A few months ago, on a trail run in the Bear River range in Northern Utah, I became engulfed in a cloud of butterflies beyond anything I had experienced before. Milbert’s totiseshells and Swallowtails were the primary species. This is the year of the butterfly. I have seen many eruptive populations both in Northern and Southern Utah. Especially in the tortoiseshell family in the North and bumper crops of Field Crescents at Cedar Breaks National Monument in the south.
This has given me pause to reflect on how climate change may be influencing their populations. As I described in an earlier Wild About Utah reading, over half of Utah bird species are showing considerable stress from a changing climate. Might the same be occurring for the Lepidopterans, or butterflies?
Many studies have shown that that butterflies are among the species that have responded the most to climate change, usually in the form of northward or elevation range shifts. There are many documented instances of disruption of essential interactions of butterflies with their food plants. Recently, a number of researchers have warned, that the common biological effect of shifting towards earlier time to reproduction can have multiple and cascading effects. Species lacking adaptability may have reduced fitness, increased mortality and disrupt a whole food web which had evolved to thrive when there was a synchronous timing of resources that can no more be found. Climate change can also effect flight times of butterflies. The warmer temperatures will result in more generations of multiple brooded species. But how this will effect egg laying periods and other life traits that are determined by photoperiodism is unknown.
With a warming climate, butterflies at the highest elevation site are appearing with increasing frequency. Those that normally breed at 7000 feet now breed at 9000 feet. This upslope movement can cause a time lag problem because plants move more slowly than butterflies. If butterflies don’t have the plant resources they need, they cannot breed at these higher elevations. This may explain the low numbers of butterflies I’ve noted in my outings at Tony Grove lake in recent years.
In order for conservation plans to be developed, there is a pressing need for a better understanding of how climate effects Lepidopterans and their essential interactions. There is much we still don’t know. With more information, on these intricacies, we can better design more effective plans.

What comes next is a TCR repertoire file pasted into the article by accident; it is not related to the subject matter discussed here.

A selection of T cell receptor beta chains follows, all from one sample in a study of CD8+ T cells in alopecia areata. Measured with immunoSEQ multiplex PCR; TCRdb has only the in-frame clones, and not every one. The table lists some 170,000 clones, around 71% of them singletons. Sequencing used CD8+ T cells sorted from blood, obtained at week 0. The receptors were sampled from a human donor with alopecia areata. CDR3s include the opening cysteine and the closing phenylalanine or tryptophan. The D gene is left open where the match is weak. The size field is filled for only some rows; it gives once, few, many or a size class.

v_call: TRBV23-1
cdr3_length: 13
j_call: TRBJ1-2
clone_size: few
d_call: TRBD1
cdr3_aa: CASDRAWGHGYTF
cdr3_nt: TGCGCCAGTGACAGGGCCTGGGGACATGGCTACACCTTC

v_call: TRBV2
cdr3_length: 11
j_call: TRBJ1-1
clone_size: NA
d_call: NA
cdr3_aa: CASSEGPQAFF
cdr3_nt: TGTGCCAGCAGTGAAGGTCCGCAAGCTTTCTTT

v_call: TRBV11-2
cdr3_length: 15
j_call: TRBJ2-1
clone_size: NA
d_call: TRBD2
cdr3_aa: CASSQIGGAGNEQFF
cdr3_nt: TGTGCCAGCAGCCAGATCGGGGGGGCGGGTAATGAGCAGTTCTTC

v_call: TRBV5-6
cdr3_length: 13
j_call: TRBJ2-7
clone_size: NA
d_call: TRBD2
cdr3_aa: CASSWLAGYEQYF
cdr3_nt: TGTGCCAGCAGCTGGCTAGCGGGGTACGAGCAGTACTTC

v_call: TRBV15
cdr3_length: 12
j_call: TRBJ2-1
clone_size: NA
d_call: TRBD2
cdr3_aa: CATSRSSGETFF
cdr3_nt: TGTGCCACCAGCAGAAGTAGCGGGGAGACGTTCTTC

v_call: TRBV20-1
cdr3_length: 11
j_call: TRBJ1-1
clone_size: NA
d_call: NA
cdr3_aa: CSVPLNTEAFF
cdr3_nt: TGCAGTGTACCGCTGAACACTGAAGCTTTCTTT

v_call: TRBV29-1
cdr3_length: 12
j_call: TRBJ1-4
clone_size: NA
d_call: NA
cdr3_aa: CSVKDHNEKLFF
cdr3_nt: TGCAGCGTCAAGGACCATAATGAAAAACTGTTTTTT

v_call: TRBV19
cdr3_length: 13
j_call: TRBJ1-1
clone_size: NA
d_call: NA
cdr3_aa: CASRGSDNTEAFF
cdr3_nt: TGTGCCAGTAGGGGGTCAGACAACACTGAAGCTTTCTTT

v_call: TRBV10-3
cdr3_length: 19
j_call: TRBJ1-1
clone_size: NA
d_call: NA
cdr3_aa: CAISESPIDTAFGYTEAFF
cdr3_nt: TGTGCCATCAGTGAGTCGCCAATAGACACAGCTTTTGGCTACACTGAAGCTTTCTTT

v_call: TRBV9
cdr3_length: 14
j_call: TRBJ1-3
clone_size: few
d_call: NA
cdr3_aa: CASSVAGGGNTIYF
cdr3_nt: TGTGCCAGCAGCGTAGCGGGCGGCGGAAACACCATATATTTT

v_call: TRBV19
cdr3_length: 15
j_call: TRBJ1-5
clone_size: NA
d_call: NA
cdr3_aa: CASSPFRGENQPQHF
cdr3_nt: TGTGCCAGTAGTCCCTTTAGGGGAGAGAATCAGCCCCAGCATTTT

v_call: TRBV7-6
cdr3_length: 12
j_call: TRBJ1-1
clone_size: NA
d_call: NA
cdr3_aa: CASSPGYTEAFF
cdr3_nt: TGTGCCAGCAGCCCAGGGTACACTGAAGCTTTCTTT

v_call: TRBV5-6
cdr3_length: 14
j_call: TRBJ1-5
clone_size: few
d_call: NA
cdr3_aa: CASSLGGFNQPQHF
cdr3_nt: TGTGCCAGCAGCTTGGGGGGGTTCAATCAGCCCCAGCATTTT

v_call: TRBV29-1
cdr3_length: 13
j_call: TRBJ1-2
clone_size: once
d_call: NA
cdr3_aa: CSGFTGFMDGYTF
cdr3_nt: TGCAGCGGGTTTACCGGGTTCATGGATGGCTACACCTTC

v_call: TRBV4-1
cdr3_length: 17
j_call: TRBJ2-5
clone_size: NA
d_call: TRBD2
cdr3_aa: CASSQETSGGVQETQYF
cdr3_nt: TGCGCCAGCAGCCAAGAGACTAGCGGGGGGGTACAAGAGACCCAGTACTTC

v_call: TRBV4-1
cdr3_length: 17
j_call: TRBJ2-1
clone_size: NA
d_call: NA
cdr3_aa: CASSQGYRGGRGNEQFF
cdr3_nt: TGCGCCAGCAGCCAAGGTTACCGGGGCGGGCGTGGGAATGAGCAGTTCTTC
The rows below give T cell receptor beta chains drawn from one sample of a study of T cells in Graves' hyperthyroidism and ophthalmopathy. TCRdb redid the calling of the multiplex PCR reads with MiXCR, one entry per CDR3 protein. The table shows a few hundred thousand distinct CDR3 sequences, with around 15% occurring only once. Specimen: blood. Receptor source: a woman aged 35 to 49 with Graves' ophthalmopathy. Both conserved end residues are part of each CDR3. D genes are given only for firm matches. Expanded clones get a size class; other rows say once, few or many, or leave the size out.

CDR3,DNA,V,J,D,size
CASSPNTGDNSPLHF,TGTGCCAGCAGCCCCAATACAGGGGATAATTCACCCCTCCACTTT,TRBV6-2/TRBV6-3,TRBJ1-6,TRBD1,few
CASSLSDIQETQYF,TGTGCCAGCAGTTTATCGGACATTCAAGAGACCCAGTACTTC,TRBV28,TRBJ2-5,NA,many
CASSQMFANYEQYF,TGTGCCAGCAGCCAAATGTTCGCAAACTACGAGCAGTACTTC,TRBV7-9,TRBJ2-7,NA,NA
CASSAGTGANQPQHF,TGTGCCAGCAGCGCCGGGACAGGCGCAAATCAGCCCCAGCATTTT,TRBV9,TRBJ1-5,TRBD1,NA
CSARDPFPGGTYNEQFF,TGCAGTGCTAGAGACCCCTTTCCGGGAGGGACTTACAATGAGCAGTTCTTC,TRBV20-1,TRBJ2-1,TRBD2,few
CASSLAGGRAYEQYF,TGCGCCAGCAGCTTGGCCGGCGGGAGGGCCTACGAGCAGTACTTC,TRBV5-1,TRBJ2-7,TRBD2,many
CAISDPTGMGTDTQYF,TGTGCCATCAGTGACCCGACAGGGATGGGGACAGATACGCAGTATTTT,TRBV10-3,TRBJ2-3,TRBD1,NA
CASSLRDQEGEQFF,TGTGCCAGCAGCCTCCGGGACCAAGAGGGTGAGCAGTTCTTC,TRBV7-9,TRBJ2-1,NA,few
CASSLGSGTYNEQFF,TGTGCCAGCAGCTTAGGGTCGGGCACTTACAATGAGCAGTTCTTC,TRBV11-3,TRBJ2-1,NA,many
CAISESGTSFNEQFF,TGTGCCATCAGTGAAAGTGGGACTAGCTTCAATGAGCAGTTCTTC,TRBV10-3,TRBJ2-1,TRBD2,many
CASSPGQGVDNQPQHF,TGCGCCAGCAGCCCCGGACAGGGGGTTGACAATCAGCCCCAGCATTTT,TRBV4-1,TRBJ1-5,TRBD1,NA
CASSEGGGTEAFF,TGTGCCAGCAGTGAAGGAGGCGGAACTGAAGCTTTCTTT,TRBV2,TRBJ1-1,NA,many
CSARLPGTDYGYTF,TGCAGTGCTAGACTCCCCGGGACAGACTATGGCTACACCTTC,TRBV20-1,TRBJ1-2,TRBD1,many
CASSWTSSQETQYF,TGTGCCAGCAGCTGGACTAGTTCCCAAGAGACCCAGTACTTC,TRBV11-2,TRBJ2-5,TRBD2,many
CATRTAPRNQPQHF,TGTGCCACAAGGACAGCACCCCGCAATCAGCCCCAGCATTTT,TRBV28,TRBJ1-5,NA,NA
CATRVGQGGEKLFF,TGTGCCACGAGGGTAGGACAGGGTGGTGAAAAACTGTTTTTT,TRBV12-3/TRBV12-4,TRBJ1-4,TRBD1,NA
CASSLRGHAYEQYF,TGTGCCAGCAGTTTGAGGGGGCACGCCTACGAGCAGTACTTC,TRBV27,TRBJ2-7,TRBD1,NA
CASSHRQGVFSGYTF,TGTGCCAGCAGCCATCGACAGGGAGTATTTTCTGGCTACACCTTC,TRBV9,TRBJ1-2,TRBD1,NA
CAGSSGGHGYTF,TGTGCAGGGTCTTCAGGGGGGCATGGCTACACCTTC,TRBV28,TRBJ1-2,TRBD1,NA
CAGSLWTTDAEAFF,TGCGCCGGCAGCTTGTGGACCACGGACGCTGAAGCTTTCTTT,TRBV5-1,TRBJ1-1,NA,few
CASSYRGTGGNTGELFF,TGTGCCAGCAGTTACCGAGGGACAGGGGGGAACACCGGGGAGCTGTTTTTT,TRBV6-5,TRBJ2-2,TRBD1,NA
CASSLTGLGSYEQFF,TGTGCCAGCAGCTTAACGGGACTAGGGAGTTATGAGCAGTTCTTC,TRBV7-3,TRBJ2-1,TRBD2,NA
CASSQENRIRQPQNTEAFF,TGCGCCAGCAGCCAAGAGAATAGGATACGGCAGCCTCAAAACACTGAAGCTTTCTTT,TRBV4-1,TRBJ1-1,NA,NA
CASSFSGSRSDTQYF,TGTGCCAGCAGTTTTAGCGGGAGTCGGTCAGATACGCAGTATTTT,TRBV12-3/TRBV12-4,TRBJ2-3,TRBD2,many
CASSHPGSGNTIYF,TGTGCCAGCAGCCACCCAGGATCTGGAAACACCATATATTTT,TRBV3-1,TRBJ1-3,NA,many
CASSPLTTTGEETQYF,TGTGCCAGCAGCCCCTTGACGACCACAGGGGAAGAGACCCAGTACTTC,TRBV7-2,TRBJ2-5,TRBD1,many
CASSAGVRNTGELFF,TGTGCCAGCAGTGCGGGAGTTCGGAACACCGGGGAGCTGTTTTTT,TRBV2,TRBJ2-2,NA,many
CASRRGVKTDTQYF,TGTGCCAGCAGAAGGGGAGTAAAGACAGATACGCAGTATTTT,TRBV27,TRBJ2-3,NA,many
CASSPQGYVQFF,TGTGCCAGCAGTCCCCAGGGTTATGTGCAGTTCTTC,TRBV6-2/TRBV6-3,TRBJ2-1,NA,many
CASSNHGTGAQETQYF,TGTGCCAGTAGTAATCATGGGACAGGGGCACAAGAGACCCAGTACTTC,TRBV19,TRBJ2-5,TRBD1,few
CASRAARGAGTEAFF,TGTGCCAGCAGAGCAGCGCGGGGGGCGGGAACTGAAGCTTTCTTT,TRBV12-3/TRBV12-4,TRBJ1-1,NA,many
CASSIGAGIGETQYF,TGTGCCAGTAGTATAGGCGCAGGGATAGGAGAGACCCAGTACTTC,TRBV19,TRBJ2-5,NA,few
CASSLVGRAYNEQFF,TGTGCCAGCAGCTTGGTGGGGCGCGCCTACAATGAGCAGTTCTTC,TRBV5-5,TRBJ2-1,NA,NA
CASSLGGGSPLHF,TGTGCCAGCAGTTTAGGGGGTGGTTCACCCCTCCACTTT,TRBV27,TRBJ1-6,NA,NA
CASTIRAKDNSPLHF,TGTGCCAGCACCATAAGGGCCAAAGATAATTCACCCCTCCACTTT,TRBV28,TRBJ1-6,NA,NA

A month ago, I found myself in England assisting a team of Darby University faculty and students for pollinator research which included butterflies and moths. European scientists are well ahead of the US in the understanding of patterns of butterfly response to climate change. We must step up to the challenge if we and future generations are to continue enjoying butterflies for years to come.
Later this month I will be leading a butterfly field trip to Tony Grove lake followed by joining a University of Washington PhD student on Mount Rainier to study butterfly populations. …my small contribution towards maintaining healthy numbers of these marvelous creatures that brighten our day and make significant contributions towards maintaining ecosystem stability.
This is Jack Greene writing and reading for Wild About Utah.
Pictures: Courtesy & Copyright Shalayne Smith-Needham, Utah Public Radio
Text: Jack Greene, Bridgerland Audubon Society
Denali’s Butterflies – Denali National Park & Preserve, https://www.nps.gov/dena/learn/nature/denalibutterflies.htm
Crescent (Phyciodes sp.) Butterflies, Lee Metcalf National Wildlife Refuge, Montana, US FWS, https://www.fws.gov/nwrs/threecolumn.aspx?id=2147574863
All About Butterflies, Enchanted Learning, http://www.zoomwhales.com/subjects/butterfly/allabout/
Andrea Liberatore, Monarch Butterflies, Wild About Utah, 13 Sept 2012, http://wildaboututah.org/monarch-butterflies/
Jack Greene, Butterflies, Wild About Utah, 4 July 2016, http://wildaboututah.org/butterflies/
Andrea Liberatore, Insect Mimicry and Camouflage, Wild About Utah, 31 July 2014, http://wildaboututah.org/insect-mimicry/
Bugguide, Department of Entomology, Iowa State University,
Species Phyciodes pulchella – Field Crescent, http://bugguide.net/node/view/24562
Species Aglais milberti – Milbert’s Tortoiseshell – Hodges#4433, http://bugguide.net/node/view/30387
Family Papilionidae – Swallowtails, Parnassians, http://bugguide.net/index.php?q=search&keys=swallowtail